Scylla and Charybdis: Folk tale monsters


“I really like the story of Scylla and Charybdis– which also relates to the saying of being between a rock and a hard place; and some people alternatively say ‘between Scylla and Charybdis.’ It’s because the whole tale goes, in two stories, people are trying to sail through this narrow path. It’s between this big cliff where this legendary monster known as Scylla resides within. Scylla used to be this normal and beautiful woman, but she was cursed to be a monster with dog heads sprouting from her lower half, and now she’s gained monstrous features like scales. These dog heads constantly hunger, so now she’s just become a monster who hides within the cliffs.”

In the water is Charybdis. Charybdis is a child of Poseidon, I think. She’s a huge monster, and you never actually see her in her entirety. What stays the same among depictions, however, is her gaping maw that summons a whirlpool going down into an unending amount of teeth.”

In the tales, the main character is on the ship, but the problem with sailing through is that sailing away from the whirlpool places you next to Scylla where the wolf heads will begin to pluck crewmates off the boat and eat them whole. But if you sail away from Scylla, you risk your entire boat getting completely destroyed by Charybdis.”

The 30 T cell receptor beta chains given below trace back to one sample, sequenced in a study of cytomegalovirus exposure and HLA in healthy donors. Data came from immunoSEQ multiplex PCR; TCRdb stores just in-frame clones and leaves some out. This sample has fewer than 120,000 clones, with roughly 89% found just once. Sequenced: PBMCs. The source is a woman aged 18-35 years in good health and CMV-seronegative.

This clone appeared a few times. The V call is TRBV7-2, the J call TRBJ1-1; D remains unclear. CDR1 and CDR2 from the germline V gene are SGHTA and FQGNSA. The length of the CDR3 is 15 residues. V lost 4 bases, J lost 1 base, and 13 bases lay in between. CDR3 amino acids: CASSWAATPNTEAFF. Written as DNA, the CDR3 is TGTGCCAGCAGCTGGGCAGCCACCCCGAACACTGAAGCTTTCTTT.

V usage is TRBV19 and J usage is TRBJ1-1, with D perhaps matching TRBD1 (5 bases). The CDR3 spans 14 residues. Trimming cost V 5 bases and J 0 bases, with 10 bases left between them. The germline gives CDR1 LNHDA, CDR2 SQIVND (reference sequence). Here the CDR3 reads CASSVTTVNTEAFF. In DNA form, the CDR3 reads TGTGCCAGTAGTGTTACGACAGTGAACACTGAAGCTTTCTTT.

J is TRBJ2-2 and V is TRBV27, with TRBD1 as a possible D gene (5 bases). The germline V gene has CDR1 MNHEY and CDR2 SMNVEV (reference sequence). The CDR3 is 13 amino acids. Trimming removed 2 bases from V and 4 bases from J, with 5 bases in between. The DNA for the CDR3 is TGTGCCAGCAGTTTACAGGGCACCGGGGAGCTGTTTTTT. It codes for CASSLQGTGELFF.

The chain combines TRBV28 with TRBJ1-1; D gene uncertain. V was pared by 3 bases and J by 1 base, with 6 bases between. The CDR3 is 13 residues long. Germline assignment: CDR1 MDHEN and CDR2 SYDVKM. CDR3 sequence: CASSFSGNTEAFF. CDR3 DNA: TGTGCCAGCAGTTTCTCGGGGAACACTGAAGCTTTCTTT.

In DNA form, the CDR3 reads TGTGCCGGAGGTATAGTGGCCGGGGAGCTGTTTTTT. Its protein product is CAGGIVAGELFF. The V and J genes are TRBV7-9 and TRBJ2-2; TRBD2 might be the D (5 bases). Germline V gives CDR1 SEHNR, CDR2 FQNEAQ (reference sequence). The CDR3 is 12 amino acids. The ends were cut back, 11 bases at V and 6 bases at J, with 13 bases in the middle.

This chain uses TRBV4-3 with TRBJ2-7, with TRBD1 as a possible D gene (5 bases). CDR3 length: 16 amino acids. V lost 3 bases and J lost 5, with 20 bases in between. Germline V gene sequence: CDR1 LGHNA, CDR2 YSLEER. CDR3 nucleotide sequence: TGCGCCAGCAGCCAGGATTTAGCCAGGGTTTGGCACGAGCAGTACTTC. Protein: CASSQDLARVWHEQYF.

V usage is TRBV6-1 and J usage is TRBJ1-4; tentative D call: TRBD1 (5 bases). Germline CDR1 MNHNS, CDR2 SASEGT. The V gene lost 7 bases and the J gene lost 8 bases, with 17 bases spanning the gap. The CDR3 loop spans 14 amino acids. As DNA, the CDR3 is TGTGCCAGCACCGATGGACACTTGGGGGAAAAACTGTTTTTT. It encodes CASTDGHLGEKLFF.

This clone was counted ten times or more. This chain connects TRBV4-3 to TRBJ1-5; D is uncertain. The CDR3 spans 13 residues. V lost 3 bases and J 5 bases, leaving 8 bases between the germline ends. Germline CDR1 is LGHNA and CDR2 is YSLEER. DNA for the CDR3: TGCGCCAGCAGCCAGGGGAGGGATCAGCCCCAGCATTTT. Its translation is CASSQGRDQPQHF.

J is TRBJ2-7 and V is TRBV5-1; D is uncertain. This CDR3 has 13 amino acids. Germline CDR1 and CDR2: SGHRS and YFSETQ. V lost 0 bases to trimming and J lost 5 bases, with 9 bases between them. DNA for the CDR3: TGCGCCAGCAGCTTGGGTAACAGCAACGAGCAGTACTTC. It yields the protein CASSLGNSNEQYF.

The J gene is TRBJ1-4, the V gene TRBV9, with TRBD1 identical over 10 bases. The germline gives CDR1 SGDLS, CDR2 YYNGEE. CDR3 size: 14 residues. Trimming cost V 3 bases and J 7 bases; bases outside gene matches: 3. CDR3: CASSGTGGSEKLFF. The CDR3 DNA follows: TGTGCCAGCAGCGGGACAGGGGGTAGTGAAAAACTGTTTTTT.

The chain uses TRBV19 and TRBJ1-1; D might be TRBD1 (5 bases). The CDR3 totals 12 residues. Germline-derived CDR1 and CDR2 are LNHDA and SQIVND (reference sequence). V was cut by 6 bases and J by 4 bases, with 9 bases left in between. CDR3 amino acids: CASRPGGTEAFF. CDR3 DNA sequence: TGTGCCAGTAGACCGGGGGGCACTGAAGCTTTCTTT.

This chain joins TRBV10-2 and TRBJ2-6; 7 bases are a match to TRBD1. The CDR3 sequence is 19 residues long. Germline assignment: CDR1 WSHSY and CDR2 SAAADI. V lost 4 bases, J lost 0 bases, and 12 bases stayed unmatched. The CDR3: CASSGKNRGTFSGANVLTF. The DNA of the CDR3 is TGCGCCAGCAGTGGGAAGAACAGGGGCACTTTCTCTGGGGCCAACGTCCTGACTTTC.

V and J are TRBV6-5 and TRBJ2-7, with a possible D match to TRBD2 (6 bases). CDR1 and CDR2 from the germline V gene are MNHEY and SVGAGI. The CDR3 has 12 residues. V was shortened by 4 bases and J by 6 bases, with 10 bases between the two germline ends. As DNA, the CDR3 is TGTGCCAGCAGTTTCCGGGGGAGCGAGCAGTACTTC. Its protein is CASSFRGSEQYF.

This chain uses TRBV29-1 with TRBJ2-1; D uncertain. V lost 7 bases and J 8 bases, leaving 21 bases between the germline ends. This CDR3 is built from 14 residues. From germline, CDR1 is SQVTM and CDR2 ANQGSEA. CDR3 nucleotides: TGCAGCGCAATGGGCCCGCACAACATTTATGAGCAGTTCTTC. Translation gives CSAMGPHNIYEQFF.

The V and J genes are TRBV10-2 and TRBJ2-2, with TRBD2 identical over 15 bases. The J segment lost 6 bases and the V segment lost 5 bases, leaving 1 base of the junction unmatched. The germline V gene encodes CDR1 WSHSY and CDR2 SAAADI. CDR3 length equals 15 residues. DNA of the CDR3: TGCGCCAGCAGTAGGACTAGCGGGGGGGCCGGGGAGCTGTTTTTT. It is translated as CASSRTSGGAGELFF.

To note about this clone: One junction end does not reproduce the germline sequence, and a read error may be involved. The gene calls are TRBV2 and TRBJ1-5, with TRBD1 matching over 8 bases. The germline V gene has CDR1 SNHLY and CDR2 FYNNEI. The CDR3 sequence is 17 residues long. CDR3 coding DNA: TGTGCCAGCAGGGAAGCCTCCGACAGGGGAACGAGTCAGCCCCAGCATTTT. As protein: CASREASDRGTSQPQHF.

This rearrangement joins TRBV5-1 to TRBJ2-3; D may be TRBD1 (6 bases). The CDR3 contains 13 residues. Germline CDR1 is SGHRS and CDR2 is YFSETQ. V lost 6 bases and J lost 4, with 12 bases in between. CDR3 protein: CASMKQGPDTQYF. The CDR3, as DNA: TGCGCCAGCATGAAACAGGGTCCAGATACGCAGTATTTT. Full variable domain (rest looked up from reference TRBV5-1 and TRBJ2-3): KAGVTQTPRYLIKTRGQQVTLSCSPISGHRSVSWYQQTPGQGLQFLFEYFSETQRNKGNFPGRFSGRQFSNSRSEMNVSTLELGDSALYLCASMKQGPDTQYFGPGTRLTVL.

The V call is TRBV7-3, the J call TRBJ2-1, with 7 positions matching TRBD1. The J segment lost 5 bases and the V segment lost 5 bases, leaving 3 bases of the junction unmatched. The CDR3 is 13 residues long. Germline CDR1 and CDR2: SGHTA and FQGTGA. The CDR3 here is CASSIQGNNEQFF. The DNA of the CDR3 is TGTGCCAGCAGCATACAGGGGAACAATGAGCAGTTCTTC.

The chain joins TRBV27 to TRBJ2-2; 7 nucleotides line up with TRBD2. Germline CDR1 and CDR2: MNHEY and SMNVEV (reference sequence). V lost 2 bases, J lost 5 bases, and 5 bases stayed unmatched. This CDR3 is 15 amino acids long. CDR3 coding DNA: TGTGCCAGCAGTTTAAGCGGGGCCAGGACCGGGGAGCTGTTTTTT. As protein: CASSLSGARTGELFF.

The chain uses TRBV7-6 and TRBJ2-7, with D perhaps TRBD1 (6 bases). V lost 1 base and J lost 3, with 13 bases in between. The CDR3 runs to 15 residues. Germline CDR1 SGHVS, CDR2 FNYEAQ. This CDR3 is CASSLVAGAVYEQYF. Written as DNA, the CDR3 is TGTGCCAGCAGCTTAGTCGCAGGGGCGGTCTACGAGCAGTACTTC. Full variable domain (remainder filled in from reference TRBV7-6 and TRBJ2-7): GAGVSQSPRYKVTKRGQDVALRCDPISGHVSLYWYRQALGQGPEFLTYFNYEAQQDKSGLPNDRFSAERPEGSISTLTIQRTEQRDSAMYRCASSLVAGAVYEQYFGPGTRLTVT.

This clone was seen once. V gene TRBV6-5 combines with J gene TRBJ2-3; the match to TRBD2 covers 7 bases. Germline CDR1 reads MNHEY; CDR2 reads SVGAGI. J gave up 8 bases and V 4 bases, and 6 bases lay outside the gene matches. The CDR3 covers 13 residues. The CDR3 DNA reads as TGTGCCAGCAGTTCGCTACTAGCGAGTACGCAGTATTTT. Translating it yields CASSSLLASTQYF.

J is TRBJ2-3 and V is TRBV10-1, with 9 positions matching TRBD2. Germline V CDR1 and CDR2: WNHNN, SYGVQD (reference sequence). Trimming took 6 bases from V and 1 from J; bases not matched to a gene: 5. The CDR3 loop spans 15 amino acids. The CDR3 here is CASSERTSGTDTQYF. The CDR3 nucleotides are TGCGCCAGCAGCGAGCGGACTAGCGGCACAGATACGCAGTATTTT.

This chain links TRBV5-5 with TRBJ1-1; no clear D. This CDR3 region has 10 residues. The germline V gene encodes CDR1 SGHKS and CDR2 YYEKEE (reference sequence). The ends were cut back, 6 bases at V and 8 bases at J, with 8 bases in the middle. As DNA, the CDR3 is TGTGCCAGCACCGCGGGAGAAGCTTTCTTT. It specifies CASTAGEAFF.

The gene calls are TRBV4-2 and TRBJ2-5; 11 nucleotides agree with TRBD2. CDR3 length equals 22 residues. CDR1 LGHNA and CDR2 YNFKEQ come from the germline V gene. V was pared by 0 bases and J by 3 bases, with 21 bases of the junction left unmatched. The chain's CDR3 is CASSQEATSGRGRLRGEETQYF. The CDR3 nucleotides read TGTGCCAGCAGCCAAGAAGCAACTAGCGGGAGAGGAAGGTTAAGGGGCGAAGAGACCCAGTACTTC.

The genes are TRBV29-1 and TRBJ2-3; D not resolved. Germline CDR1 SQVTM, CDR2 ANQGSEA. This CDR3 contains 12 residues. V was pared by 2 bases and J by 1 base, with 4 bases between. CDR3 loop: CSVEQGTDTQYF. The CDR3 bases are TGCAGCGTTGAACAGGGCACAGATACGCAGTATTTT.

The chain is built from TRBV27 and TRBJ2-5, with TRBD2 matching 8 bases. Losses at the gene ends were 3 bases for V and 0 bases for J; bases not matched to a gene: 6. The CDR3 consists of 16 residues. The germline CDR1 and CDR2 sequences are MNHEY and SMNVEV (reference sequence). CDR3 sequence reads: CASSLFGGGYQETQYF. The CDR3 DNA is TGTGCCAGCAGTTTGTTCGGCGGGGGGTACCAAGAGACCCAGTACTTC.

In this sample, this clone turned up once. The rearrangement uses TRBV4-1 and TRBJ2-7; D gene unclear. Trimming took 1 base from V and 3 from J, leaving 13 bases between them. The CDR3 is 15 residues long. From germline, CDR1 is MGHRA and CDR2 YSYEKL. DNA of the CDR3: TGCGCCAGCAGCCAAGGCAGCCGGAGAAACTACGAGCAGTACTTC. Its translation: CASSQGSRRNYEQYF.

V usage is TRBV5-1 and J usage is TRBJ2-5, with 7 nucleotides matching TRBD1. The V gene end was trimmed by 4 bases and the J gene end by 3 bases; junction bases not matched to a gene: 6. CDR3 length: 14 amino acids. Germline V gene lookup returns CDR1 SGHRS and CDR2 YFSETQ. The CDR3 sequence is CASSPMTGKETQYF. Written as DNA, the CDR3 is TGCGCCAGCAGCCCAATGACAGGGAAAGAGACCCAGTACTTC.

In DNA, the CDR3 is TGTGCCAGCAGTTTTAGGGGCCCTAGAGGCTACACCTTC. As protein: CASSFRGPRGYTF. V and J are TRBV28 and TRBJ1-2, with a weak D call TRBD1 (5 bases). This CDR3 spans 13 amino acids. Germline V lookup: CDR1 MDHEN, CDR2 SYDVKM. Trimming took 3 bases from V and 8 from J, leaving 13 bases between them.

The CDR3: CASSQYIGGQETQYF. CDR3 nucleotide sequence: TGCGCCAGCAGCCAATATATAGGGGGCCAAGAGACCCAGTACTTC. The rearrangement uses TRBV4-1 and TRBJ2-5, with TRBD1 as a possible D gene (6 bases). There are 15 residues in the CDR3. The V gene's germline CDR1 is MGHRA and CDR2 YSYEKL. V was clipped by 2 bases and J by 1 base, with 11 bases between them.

“I really like this mythos because– first of all this would be a terrifying situation. As a fan of big monsters, there’s not a lot of big monster situations that would be as dreary as this.”

“Dad showed me cool monster things because he got me into that stuff. So there were Greek mythology books and games and figures that I enjoyed, including sea monsters like this.”

“This story is very relatable to picking the lesser of two evils. In order to carve your own path forward, you have to show your resolve. This was also probably something used to explain the phenomenon of whirlpools and jagged rocks that probably sunk ships.”


The tale of Scylla and Charybdis was certainly heavily referred to as a way for early humans to make sense of the world around them. I think an important piece of this tale is the lesson of making the most of a bad situation. It teaches people that sometimes there just seems to be no good option. The tale ensures and validates the idea that it’s impossible to know what choice is the right one at every given moment, but no matter what, one must resolve to press on, push through, and handle the consequences.